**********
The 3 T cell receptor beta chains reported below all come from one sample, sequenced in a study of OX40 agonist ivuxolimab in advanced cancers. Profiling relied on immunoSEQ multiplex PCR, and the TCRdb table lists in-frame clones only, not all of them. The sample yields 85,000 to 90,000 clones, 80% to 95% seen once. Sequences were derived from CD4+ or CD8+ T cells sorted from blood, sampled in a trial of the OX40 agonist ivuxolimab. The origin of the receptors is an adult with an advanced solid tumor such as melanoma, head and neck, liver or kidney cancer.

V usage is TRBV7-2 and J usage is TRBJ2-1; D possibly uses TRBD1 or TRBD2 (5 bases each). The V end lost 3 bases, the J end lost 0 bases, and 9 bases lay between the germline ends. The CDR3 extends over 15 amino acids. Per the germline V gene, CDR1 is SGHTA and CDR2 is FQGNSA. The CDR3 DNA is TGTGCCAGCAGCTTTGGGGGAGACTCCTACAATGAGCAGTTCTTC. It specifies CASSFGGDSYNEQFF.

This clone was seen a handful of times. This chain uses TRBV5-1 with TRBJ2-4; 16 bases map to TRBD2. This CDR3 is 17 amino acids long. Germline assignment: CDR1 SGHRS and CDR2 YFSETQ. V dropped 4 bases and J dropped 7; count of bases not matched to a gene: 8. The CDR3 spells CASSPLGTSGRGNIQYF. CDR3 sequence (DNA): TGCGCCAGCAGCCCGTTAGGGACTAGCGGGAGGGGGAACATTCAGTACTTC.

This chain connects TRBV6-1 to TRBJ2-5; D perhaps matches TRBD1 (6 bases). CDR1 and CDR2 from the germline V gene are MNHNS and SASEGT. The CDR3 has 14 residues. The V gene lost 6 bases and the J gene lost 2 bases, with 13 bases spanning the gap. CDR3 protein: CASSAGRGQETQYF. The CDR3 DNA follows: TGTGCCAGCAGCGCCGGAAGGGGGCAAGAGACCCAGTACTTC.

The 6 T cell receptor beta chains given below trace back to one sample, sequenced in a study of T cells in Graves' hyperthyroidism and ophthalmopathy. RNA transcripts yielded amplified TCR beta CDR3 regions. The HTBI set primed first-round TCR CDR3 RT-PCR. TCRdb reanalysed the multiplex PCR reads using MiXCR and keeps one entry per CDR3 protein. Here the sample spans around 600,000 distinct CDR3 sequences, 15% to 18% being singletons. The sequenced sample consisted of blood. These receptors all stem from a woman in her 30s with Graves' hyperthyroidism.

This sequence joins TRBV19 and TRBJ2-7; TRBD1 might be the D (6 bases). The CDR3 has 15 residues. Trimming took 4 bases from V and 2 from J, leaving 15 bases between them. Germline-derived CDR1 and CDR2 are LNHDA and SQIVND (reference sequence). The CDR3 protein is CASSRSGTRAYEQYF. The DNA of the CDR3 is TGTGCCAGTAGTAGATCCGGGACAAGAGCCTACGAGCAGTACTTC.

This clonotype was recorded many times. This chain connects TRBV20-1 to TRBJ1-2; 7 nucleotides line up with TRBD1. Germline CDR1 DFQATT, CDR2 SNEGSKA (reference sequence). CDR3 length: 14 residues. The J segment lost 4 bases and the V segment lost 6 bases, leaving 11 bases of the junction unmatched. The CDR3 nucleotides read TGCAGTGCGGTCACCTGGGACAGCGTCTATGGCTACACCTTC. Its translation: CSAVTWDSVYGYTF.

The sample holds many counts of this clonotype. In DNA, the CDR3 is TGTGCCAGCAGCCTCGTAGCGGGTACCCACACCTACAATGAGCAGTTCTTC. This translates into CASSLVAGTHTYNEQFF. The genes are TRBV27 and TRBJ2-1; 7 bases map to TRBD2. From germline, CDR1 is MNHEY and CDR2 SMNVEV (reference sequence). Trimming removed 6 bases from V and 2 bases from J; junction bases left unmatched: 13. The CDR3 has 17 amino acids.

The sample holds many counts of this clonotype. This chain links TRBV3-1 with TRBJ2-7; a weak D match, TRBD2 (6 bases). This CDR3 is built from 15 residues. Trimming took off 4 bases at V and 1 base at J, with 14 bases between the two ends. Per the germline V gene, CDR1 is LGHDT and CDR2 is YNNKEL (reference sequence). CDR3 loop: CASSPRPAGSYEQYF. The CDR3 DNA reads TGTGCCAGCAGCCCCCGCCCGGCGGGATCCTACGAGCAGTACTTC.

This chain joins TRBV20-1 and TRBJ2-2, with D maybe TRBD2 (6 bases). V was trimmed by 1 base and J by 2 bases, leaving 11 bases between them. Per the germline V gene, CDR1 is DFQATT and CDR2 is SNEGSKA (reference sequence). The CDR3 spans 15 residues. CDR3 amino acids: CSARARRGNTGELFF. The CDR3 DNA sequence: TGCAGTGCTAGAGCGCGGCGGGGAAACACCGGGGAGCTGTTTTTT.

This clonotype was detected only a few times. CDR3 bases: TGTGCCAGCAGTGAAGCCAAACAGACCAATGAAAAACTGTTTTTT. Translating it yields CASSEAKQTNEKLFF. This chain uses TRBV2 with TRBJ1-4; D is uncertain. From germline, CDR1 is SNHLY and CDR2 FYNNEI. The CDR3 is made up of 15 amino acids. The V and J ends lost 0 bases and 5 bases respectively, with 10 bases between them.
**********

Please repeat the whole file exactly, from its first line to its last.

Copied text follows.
The 3 T cell receptor beta chains reported below all come from one sample, sequenced in a study of OX40 agonist ivuxolimab in advanced cancers. Profiling relied on immunoSEQ multiplex PCR, and the TCRdb table lists in-frame clones only, not all of them. The sample yields 85,000 to 90,000 clones, 80% to 95% seen once. Sequences were derived from CD4+ or CD8+ T cells sorted from blood, sampled in a trial of the OX40 agonist ivuxolimab. The origin of the receptors is an adult with an advanced solid tumor such as melanoma, head and neck, liver or kidney cancer.

V usage is TRBV7-2 and J usage is TRBJ2-1; D possibly uses TRBD1 or TRBD2 (5 bases each). The V end lost 3 bases, the J end lost 0 bases, and 9 bases lay between the germline ends. The CDR3 extends over 15 amino acids. Per the germline V gene, CDR1 is SGHTA and CDR2 is FQGNSA. The CDR3 DNA is TGTGCCAGCAGCTTTGGGGGAGACTCCTACAATGAGCAGTTCTTC. It specifies CASSFGGDSYNEQFF.

This clone was seen a handful of times. This chain uses TRBV5-1 with TRBJ2-4; 16 bases map to TRBD2. This CDR3 is 17 amino acids long. Germline assignment: CDR1 SGHRS and CDR2 YFSETQ. V dropped 4 bases and J dropped 7; count of bases not matched to a gene: 8. The CDR3 spells CASSPLGTSGRGNIQYF. CDR3 sequence (DNA): TGCGCCAGCAGCCCGTTAGGGACTAGCGGGAGGGGGAACATTCAGTACTTC.

This chain connects TRBV6-1 to TRBJ2-5; D perhaps matches TRBD1 (6 bases). CDR1 and CDR2 from the germline V gene are MNHNS and SASEGT. The CDR3 has 14 residues. The V gene lost 6 bases and the J gene lost 2 bases, with 13 bases spanning the gap. CDR3 protein: CASSAGRGQETQYF. The CDR3 DNA follows: TGTGCCAGCAGCGCCGGAAGGGGGCAAGAGACCCAGTACTTC.

The 6 T cell receptor beta chains given below trace back to one sample, sequenced in a study of T cells in Graves' hyperthyroidism and ophthalmopathy. RNA transcripts yielded amplified TCR beta CDR3 regions. The HTBI set primed first-round TCR CDR3 RT-PCR. TCRdb reanalysed the multiplex PCR reads using MiXCR and keeps one entry per CDR3 protein. Here the sample spans around 600,000 distinct CDR3 sequences, 15% to 18% being singletons. The sequenced sample consisted of blood. These receptors all stem from a woman in her 30s with Graves' hyperthyroidism.

This sequence joins TRBV19 and TRBJ2-7; TRBD1 might be the D (6 bases). The CDR3 has 15 residues. Trimming took 4 bases from V and 2 from J, leaving 15 bases between them. Germline-derived CDR1 and CDR2 are LNHDA and SQIVND (reference sequence). The CDR3 protein is CASSRSGTRAYEQYF. The DNA of the CDR3 is TGTGCCAGTAGTAGATCCGGGACAAGAGCCTACGAGCAGTACTTC.

This clonotype was recorded many times. This chain connects TRBV20-1 to TRBJ1-2; 7 nucleotides line up with TRBD1. Germline CDR1 DFQATT, CDR2 SNEGSKA (reference sequence). CDR3 length: 14 residues. The J segment lost 4 bases and the V segment lost 6 bases, leaving 11 bases of the junction unmatched. The CDR3 nucleotides read TGCAGTGCGGTCACCTGGGACAGCGTCTATGGCTACACCTTC. Its translation: CSAVTWDSVYGYTF.

The sample holds many counts of this clonotype. In DNA, the CDR3 is TGTGCCAGCAGCCTCGTAGCGGGTACCCACACCTACAATGAGCAGTTCTTC. This translates into CASSLVAGTHTYNEQFF. The genes are TRBV27 and TRBJ2-1; 7 bases map to TRBD2. From germline, CDR1 is MNHEY and CDR2 SMNVEV (reference sequence). Trimming removed 6 bases from V and 2 bases from J; junction bases left unmatched: 13. The CDR3 has 17 amino acids.

The sample holds many counts of this clonotype. This chain links TRBV3-1 with TRBJ2-7; a weak D match, TRBD2 (6 bases). This CDR3 is built from 15 residues. Trimming took off 4 bases at V and 1 base at J, with 14 bases between the two ends. Per the germline V gene, CDR1 is LGHDT and CDR2 is YNNKEL (reference sequence). CDR3 loop: CASSPRPAGSYEQYF. The CDR3 DNA reads TGTGCCAGCAGCCCCCGCCCGGCGGGATCCTACGAGCAGTACTTC.

This chain joins TRBV20-1 and TRBJ2-2, with D maybe TRBD2 (6 bases). V was trimmed by 1 base and J by 2 bases, leaving 11 bases between them. Per the germline V gene, CDR1 is DFQATT and CDR2 is SNEGSKA (reference sequence). The CDR3 spans 15 residues. CDR3 amino acids: CSARARRGNTGELFF. The CDR3 DNA sequence: TGCAGTGCTAGAGCGCGGCGGGGAAACACCGGGGAGCTGTTTTTT.

This clonotype was detected only a few times. CDR3 bases: TGTGCCAGCAGTGAAGCCAAACAGACCAATGAAAAACTGTTTTTT. Translating it yields CASSEAKQTNEKLFF. This chain uses TRBV2 with TRBJ1-4; D is uncertain. From germline, CDR1 is SNHLY and CDR2 FYNNEI. The CDR3 is made up of 15 amino acids. The V and J ends lost 0 bases and 5 bases respectively, with 10 bases between them.